The dining room is the place where memories are made. It's where you gather for special birthday dinners, holiday meals and impromptu dinner parties. It's where you drink too many bottles of wine, share the events of the day, and laugh over embarrassing stories. And while you technically, don't need a dining table to do any of those things, Thanksgiving dinner isn't quite the same when you're balancing plates on your lap. Creating a dedicated space for gathering for a meal is more that just finding a table and chairs. You want to create an atmosphere that feels open and inviting even when the table is empty. We asked the our designers (who just happen to be Wayfair's Designer of the Month) for some tips how how to create a dining space that works it's filled with food or just waiting for the next meal to begin.
If you're lucky enough to have a lot of space for your dining, like the home owner in this Connecticut home (above), you can be more flexible in your table choice. Don't be afraid to experiment with your chair placement, but you want to be sure that you have enough space around the tables and chairs so that room still feels spacious. In this case, we wanted to emphasize the length of the room so we ran the chairs along the sides of the tables. But in some instances, the room will feel larger, if you place two chairs at the head of the table and the other chairs along the sides.
Choosing a Table: The Shape
If you're working to create a dining area within another space like a living room, a round table is a great choice. We went round in our New York pied a terre because it allows you to incorporate more seating within a smaller footprint. However, be sure that you have enough room around the chairs for people to walk around. If things feel too tight, the space will look much smaller.
Choosing a Table: Material Considerations
In this recently designed Connecticut home, we suggested our clients use a glass table. A glass table is one of our favorite ways to create a feeling of spaciousness because it doesn't take up much visual space and can make the room feel open and airy. It is also one of the most versatile table choices because you can pair it with virtually any chair. Above, we chose chairs in a strong color to make a bold statement but if you have other strong elements in the room, you can choose a more subdued chair that will blend into the space.
Mixing and matching chair styles is one of our favorite ways to create visual interest in a dining space. We love to take it one step further and mix benches or banquettes in with traditional dining chairs. When we designed this home in New York's Upper East Side, we chose a banquette, which is a great way to squeeze in more seating yet still keep things comfortable. In fact, a banquette is so comfortable that we find our dinner guests linger at the table long after the last plate has been cleared.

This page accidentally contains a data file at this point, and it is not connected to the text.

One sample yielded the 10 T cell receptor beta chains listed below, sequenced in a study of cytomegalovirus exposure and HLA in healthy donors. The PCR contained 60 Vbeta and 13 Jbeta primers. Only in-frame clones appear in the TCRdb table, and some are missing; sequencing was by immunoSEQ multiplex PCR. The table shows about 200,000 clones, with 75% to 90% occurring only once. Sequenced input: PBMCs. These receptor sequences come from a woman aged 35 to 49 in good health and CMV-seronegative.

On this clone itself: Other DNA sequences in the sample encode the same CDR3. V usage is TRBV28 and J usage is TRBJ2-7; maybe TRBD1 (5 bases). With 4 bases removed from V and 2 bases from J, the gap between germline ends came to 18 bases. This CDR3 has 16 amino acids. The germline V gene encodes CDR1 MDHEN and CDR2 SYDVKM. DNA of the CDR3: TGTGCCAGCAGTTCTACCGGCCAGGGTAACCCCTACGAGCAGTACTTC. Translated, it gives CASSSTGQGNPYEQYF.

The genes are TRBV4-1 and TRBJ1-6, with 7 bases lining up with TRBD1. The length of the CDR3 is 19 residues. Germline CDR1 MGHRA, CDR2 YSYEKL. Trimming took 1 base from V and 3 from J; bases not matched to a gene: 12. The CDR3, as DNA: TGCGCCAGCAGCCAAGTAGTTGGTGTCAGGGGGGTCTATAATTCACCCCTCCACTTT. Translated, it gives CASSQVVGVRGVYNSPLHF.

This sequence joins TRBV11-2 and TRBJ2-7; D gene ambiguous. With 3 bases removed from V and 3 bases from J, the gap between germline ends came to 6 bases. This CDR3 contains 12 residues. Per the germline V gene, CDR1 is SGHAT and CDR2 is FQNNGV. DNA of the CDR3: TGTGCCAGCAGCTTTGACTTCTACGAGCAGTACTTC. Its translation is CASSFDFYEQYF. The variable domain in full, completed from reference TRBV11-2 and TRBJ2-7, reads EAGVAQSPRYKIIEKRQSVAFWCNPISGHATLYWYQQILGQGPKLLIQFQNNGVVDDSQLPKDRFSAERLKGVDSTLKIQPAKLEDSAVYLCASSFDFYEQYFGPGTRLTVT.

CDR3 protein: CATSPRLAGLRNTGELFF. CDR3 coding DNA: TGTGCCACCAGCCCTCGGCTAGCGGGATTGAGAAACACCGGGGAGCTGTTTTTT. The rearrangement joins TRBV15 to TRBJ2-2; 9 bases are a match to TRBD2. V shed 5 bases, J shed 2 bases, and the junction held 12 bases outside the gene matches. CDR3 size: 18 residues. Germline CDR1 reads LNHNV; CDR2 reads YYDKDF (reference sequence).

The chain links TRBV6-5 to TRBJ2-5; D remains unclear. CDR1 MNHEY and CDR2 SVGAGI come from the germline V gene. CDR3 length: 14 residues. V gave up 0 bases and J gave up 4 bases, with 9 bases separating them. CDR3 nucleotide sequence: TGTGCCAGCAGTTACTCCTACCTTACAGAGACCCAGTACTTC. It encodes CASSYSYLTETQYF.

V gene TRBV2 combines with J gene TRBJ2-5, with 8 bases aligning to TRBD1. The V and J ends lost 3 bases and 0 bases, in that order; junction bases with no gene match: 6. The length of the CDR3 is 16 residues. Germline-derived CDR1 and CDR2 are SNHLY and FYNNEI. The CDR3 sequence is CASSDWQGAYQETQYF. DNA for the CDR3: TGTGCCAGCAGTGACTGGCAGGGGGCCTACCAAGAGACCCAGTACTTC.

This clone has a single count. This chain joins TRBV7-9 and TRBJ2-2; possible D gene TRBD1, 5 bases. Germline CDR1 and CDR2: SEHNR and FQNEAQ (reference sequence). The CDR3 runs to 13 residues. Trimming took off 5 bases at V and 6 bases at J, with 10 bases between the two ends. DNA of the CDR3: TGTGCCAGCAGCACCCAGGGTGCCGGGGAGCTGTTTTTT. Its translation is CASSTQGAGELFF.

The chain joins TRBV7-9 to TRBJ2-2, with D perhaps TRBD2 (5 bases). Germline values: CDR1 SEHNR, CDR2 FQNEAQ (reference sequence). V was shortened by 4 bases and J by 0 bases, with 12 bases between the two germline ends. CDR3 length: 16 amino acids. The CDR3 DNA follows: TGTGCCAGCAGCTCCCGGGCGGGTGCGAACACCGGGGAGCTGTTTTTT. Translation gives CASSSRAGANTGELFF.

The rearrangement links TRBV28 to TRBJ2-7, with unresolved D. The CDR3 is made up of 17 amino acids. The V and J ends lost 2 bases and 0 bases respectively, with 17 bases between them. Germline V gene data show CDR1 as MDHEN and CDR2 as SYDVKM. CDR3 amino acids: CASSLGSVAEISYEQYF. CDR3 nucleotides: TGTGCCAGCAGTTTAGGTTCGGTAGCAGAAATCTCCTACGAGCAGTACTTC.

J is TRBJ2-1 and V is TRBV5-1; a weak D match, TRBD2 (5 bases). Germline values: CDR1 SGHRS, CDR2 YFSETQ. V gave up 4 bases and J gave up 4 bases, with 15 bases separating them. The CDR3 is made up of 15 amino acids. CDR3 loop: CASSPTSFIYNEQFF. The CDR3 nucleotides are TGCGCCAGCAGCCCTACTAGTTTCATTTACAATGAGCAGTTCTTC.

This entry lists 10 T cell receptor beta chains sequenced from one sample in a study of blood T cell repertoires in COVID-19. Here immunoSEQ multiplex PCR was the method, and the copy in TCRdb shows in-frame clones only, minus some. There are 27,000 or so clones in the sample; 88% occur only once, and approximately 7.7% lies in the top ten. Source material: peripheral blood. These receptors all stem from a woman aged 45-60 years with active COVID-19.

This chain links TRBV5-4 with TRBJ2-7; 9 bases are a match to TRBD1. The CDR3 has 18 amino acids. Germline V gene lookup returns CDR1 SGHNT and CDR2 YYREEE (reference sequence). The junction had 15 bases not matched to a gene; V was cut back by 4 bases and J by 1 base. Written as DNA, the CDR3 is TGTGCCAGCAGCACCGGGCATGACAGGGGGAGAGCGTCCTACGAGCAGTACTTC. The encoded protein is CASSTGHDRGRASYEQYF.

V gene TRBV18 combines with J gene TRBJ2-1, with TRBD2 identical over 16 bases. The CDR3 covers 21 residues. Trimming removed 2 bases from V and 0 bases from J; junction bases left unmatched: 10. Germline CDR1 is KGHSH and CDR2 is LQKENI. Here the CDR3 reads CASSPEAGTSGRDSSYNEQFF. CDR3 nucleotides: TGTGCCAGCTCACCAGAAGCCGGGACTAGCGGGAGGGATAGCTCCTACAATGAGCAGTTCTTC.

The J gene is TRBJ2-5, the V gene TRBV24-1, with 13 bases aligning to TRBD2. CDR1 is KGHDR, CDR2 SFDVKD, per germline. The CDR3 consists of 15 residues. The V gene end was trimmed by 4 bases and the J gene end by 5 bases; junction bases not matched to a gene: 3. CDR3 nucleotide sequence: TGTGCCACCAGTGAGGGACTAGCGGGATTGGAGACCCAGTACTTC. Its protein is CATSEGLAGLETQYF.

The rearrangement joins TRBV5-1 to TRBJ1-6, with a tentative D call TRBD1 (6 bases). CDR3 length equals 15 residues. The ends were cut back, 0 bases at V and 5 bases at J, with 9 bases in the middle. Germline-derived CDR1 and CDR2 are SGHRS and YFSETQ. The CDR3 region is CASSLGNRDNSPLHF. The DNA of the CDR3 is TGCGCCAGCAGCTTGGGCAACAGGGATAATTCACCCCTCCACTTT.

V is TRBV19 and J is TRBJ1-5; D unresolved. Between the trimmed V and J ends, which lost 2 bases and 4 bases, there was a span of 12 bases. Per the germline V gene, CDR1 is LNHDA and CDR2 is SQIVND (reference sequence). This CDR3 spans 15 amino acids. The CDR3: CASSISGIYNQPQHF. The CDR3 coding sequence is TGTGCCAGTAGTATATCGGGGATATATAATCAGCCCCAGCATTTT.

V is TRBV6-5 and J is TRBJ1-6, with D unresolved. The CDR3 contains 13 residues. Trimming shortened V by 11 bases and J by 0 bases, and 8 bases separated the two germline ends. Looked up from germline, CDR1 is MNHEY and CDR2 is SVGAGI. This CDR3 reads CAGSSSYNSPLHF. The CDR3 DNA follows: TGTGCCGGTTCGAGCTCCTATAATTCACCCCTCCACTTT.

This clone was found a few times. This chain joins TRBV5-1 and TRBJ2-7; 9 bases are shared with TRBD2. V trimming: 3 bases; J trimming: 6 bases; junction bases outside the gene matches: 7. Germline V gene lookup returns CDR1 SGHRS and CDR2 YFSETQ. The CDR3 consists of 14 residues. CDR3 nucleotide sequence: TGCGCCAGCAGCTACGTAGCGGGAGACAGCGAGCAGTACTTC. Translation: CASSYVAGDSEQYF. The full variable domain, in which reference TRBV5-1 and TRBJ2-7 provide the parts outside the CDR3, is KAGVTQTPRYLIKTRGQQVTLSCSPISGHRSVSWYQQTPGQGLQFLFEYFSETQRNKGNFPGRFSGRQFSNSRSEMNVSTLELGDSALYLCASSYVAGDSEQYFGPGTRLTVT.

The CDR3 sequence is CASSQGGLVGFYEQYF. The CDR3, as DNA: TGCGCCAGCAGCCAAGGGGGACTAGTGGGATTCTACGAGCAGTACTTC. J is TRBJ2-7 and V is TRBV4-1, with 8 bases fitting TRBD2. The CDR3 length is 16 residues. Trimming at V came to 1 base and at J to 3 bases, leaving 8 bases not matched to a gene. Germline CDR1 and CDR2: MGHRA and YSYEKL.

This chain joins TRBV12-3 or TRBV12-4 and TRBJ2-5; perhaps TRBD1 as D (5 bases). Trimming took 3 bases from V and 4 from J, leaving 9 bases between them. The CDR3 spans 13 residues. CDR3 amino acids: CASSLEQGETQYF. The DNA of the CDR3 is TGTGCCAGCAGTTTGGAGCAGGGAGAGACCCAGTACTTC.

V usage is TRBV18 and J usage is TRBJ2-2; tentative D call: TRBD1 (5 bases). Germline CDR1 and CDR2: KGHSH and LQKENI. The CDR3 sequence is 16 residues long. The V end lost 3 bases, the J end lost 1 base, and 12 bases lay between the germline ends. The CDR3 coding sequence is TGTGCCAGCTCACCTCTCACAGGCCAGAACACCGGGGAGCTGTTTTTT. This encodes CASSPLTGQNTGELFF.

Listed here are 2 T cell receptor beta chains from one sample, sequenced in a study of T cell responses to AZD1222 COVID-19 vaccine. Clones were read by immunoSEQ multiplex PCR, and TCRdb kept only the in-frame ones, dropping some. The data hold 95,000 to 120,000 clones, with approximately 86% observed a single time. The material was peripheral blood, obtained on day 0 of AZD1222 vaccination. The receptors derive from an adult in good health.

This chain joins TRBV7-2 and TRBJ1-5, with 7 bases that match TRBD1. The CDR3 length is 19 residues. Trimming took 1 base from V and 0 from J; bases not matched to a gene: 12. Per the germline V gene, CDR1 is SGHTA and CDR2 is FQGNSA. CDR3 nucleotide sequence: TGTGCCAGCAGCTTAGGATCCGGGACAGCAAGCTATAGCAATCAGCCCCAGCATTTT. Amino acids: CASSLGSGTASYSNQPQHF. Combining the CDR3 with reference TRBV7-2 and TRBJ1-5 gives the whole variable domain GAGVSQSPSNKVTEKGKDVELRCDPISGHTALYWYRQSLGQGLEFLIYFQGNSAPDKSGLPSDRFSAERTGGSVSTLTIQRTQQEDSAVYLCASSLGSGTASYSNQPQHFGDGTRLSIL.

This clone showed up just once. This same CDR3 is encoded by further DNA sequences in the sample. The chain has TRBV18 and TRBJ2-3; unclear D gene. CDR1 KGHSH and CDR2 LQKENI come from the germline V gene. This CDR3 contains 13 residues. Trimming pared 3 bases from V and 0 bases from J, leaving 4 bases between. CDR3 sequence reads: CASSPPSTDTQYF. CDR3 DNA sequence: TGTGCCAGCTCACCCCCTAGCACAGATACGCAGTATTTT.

When we are choosing lighting for the dining room, we love to go big, bold and dramatic. In the New Jersey dining room (above), we kept the rest of the room calm and sedate and brought in drama with the chandeliers above the table. In this space, we used the chandeliers to emphasize the length of the table and the length of the space so we hung two chandeliers side by side. In other cases, a large pendant shade is the best fit.
Table Styling Considerations
So now you have the perfect table shape and the perfect chair arrangement, but you're not quite finished. To keep your dining room from feeling cold when it's not in use, you'll want to give a little thought to styling your table like in this New Jersey dining space. When you're choosing exactly what to put onto that empty dining table, our designers say that there are four things to consider:
1. Texture - Hard table surface plus hard chairs can make a space feel cold. Bring some warmth into the space with a table runner. Use a runner that is one third the width of the table, place the runner in the center of the table and then place your centerpiece in the center of the runner.
2. Scale - It may seem obvious but a big table needs a large object on it, whereas a smaller object works for a smaller table. It seems intuitive but we've seen many large tables with tiny decor elements on them and that can throw the entire look off.
Height - If you plan for your table centerpiece to remain on the table at all times, be sure that it's not so high that it will obstruct people's views and hinder dinner time conversation.
Restraint - Make a statement by going for a single grand object rather than a lot of of tiny things.
And the final step? Deciding on the menu.